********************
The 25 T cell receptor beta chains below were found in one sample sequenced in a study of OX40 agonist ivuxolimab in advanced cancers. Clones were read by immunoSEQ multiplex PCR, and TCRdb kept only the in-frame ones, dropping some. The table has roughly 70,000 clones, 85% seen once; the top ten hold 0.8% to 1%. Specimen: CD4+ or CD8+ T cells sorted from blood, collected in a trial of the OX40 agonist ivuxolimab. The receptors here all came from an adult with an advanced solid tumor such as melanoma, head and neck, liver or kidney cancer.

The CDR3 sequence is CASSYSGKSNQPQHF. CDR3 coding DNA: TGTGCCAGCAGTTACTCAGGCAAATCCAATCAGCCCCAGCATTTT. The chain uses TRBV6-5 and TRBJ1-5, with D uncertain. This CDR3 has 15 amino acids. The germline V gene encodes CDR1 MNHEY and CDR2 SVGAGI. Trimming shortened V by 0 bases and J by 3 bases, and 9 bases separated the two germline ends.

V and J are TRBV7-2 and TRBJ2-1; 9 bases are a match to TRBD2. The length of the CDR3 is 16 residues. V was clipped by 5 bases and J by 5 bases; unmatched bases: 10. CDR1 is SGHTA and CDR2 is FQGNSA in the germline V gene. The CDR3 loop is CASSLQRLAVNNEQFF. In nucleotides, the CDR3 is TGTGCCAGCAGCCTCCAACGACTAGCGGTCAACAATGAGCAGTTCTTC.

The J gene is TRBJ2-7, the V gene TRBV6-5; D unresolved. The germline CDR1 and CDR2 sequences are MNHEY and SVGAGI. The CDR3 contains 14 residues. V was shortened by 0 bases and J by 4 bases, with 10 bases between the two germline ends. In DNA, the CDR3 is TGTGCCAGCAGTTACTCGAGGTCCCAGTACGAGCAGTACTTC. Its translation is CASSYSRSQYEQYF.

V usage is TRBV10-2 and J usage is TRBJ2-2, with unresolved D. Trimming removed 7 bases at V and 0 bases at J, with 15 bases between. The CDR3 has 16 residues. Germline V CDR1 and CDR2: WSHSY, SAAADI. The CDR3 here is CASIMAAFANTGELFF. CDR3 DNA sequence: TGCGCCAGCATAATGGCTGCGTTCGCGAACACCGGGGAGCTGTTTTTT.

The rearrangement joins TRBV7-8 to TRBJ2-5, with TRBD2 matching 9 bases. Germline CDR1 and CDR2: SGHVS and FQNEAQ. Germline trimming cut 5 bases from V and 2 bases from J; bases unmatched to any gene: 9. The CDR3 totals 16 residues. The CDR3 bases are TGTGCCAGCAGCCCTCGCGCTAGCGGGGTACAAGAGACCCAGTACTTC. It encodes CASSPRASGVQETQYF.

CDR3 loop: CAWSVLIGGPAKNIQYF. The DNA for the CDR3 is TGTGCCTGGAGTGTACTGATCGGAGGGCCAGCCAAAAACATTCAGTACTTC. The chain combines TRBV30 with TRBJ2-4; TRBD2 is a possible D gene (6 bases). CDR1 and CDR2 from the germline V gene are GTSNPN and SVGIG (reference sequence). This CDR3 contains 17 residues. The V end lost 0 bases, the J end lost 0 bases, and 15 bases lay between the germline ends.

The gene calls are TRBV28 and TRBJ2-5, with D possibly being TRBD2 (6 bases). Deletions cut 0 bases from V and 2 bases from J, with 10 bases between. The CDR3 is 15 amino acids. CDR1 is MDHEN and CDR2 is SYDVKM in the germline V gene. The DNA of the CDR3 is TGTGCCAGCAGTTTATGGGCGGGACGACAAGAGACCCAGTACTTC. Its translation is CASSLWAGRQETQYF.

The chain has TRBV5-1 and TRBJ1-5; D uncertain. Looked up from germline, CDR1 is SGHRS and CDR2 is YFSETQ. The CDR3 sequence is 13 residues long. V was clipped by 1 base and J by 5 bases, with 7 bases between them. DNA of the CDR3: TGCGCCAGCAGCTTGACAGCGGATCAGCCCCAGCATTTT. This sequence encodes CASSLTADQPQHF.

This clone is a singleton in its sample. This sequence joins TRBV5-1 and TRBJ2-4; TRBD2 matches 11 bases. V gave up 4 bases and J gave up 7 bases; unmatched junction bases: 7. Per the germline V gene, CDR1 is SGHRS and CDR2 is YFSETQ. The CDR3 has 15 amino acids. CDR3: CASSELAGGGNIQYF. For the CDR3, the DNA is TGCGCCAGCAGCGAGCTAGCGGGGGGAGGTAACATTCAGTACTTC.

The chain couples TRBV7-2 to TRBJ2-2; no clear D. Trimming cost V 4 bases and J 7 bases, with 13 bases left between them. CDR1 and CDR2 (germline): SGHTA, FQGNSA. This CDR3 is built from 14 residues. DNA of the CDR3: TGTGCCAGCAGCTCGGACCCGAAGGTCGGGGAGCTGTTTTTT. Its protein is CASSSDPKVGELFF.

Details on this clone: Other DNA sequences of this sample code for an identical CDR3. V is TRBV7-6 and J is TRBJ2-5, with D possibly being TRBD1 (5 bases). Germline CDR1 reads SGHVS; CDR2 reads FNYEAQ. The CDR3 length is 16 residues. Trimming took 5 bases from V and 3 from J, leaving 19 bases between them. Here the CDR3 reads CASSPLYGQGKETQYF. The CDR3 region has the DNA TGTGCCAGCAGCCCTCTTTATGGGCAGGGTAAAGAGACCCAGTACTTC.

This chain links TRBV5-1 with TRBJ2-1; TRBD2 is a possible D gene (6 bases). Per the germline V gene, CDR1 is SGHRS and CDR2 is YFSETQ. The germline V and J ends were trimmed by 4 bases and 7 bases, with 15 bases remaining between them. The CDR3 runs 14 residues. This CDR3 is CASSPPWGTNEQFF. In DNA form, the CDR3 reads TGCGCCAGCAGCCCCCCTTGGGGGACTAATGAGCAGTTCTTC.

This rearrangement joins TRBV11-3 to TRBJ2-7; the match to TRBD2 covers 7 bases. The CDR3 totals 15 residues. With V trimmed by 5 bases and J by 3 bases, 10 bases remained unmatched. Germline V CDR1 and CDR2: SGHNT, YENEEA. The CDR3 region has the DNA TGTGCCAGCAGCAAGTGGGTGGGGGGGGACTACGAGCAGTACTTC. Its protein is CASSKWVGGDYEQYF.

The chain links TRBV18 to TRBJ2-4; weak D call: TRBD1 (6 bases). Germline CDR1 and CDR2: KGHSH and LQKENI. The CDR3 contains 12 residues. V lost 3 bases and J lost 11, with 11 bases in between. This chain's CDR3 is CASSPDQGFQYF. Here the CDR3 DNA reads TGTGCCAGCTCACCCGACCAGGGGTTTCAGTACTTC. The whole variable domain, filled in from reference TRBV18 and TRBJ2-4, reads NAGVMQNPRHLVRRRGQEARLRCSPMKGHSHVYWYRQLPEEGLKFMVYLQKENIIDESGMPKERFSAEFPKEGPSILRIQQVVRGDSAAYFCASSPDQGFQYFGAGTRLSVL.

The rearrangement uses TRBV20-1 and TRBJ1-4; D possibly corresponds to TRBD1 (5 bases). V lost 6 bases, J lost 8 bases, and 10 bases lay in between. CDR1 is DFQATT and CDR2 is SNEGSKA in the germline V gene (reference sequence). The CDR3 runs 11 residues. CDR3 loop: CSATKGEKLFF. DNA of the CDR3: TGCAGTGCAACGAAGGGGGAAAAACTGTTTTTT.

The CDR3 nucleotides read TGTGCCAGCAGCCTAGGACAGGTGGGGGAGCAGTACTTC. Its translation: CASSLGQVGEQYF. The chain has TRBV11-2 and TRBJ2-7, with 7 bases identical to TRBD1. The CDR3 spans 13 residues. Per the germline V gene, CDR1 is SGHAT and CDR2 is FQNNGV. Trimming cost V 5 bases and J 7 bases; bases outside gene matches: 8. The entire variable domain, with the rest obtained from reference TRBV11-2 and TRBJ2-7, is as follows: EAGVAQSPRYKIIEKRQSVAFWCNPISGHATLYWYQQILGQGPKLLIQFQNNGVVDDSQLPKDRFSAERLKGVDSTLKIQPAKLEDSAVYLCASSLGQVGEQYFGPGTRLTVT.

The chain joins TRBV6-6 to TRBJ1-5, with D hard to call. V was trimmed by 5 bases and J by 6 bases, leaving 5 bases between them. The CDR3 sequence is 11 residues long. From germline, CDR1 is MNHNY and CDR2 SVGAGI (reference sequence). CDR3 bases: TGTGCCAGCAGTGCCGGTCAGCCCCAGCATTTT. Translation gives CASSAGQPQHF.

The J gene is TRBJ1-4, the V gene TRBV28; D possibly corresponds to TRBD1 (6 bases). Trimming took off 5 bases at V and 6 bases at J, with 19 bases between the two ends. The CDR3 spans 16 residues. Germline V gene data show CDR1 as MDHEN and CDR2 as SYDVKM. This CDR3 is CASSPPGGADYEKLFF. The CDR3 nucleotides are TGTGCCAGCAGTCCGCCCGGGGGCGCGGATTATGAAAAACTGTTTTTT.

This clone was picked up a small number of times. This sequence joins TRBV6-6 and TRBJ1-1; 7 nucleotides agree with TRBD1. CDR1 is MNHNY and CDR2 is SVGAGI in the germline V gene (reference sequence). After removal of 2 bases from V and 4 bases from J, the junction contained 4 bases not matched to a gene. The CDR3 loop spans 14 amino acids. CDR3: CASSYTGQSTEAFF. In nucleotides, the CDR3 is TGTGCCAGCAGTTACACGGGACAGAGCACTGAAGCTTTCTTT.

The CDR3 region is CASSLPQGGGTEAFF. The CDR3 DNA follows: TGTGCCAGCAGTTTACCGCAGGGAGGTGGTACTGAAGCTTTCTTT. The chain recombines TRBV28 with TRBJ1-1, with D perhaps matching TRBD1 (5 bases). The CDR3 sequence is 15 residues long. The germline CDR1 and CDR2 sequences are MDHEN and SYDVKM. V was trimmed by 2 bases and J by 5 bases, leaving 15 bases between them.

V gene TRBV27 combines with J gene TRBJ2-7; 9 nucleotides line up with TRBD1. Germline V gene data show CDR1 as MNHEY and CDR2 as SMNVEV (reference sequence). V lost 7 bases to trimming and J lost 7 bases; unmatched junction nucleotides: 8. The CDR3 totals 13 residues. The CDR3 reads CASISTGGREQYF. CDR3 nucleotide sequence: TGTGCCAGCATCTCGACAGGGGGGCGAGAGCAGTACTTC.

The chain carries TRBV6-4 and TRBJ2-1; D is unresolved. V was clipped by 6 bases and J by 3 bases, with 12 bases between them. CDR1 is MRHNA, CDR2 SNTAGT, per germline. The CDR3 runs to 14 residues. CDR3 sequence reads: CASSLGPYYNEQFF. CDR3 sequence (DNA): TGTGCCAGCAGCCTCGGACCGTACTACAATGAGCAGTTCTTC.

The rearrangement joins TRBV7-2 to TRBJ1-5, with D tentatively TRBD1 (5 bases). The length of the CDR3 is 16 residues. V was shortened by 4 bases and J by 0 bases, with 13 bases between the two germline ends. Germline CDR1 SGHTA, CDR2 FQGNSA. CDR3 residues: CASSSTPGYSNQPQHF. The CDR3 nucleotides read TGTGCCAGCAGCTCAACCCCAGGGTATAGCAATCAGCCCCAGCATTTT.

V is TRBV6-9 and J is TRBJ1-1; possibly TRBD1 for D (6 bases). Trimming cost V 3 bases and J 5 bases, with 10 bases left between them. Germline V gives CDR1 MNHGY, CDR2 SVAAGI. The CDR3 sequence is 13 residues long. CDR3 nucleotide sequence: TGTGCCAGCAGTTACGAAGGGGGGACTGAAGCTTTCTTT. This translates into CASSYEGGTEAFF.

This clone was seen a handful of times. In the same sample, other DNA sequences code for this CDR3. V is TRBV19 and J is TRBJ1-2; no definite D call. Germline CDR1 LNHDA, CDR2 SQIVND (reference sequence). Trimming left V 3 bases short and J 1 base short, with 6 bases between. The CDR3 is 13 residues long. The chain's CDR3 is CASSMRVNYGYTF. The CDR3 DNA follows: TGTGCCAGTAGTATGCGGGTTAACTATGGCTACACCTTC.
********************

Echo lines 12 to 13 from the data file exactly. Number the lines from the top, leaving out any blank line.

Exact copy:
Details on this clone: Other DNA sequences of this sample code for an identical CDR3. V is TRBV7-6 and J is TRBJ2-5, with D possibly being TRBD1 (5 bases). Germline CDR1 reads SGHVS; CDR2 reads FNYEAQ. The CDR3 length is 16 residues. Trimming took 5 bases from V and 3 from J, leaving 19 bases between them. Here the CDR3 reads CASSPLYGQGKETQYF. The CDR3 region has the DNA TGTGCCAGCAGCCCTCTTTATGGGCAGGGTAAAGAGACCCAGTACTTC.

This chain links TRBV5-1 with TRBJ2-1; TRBD2 is a possible D gene (6 bases). Per the germline V gene, CDR1 is SGHRS and CDR2 is YFSETQ. The germline V and J ends were trimmed by 4 bases and 7 bases, with 15 bases remaining between them. The CDR3 runs 14 residues. This CDR3 is CASSPPWGTNEQFF. In DNA form, the CDR3 reads TGCGCCAGCAGCCCCCCTTGGGGGACTAATGAGCAGTTCTTC.